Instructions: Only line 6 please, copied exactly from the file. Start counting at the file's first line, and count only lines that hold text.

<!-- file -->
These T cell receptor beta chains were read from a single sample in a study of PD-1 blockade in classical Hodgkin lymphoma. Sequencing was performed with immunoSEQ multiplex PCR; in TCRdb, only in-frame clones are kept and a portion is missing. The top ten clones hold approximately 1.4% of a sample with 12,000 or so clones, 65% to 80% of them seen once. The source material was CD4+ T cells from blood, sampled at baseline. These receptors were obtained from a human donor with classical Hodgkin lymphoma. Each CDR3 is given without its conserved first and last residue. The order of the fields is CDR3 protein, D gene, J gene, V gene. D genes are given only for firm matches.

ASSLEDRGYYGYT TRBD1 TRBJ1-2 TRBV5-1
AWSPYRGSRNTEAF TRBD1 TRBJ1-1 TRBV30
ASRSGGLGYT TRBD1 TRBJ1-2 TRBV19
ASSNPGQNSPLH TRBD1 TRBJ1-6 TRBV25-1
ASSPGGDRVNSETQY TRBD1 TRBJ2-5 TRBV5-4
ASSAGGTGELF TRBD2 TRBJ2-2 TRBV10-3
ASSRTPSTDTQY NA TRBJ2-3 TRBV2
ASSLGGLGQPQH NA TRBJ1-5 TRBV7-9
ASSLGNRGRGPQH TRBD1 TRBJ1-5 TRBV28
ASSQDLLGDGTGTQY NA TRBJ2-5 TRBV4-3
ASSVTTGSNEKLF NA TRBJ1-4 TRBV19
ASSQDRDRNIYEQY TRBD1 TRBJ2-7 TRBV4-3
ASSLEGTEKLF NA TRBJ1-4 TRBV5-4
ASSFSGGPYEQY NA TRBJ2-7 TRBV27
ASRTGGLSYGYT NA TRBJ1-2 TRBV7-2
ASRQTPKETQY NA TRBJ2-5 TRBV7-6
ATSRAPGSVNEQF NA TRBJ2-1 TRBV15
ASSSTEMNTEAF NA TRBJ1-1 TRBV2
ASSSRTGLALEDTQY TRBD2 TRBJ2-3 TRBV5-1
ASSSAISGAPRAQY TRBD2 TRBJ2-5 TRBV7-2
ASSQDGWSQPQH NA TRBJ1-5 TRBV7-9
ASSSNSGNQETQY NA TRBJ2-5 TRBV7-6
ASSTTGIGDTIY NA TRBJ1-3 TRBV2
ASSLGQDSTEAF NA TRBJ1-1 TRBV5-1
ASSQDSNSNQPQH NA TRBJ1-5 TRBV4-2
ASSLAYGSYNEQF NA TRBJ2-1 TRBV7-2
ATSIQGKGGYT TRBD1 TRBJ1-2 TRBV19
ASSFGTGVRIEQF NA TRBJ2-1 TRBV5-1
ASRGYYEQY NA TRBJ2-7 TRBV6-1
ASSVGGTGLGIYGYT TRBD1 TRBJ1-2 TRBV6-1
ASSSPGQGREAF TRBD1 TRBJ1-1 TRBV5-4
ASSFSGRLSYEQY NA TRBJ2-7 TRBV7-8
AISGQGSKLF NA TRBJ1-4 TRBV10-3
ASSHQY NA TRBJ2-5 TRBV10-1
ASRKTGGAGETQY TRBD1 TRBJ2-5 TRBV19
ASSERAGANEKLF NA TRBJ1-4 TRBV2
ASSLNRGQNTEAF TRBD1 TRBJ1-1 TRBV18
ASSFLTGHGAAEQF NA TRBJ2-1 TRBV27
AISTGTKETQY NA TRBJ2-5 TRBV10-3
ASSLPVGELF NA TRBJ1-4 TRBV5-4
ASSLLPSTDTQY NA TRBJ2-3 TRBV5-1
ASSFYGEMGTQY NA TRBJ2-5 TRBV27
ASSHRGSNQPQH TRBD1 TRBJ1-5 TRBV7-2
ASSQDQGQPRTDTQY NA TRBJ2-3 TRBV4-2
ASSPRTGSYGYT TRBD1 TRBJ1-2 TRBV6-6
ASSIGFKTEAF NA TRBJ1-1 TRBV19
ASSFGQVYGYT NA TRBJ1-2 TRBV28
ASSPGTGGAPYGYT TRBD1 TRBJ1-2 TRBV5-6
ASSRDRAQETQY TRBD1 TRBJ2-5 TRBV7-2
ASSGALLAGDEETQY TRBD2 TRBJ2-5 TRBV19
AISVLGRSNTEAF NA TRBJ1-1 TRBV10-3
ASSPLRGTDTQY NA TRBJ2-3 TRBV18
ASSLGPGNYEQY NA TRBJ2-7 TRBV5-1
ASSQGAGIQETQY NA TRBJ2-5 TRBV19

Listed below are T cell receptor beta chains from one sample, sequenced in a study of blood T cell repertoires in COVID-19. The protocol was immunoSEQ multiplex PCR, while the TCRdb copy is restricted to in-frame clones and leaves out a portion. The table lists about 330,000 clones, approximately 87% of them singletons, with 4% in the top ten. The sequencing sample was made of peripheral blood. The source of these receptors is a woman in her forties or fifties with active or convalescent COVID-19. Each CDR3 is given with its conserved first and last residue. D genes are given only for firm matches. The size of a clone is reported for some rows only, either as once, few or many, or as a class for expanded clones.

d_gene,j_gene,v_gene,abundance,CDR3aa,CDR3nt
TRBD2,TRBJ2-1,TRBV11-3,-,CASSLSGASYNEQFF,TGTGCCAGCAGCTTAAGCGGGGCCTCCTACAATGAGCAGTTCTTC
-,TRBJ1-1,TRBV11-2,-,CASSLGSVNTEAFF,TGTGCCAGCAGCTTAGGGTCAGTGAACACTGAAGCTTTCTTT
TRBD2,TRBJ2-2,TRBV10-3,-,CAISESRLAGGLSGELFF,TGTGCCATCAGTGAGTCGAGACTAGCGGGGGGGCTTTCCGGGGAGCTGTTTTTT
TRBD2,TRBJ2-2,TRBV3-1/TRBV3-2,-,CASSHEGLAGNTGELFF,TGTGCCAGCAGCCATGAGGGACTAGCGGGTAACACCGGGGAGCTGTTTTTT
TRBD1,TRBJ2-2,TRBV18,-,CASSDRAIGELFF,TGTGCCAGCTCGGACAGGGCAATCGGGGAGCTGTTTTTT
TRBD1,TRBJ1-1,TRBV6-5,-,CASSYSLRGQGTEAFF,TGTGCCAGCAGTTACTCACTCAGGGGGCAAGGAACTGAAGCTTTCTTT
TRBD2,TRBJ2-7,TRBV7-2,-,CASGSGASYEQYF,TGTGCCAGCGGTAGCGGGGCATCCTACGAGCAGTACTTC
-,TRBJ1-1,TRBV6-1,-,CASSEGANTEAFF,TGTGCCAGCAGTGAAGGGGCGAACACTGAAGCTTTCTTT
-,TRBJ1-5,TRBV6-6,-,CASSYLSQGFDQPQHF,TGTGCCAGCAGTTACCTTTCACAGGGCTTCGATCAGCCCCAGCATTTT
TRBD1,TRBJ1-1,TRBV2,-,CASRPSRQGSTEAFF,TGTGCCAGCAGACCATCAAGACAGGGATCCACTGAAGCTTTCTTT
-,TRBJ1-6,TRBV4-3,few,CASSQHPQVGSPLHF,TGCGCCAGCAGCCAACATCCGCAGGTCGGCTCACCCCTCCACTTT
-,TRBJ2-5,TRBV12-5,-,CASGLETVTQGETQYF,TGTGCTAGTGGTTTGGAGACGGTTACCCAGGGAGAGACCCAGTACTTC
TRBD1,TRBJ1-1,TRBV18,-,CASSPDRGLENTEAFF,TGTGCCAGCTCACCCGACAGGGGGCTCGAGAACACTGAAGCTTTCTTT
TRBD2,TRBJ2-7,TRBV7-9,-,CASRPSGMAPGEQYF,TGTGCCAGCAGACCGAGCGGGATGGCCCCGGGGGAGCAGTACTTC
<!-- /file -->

ASSPGGDRVNSETQY TRBD1 TRBJ2-5 TRBV5-4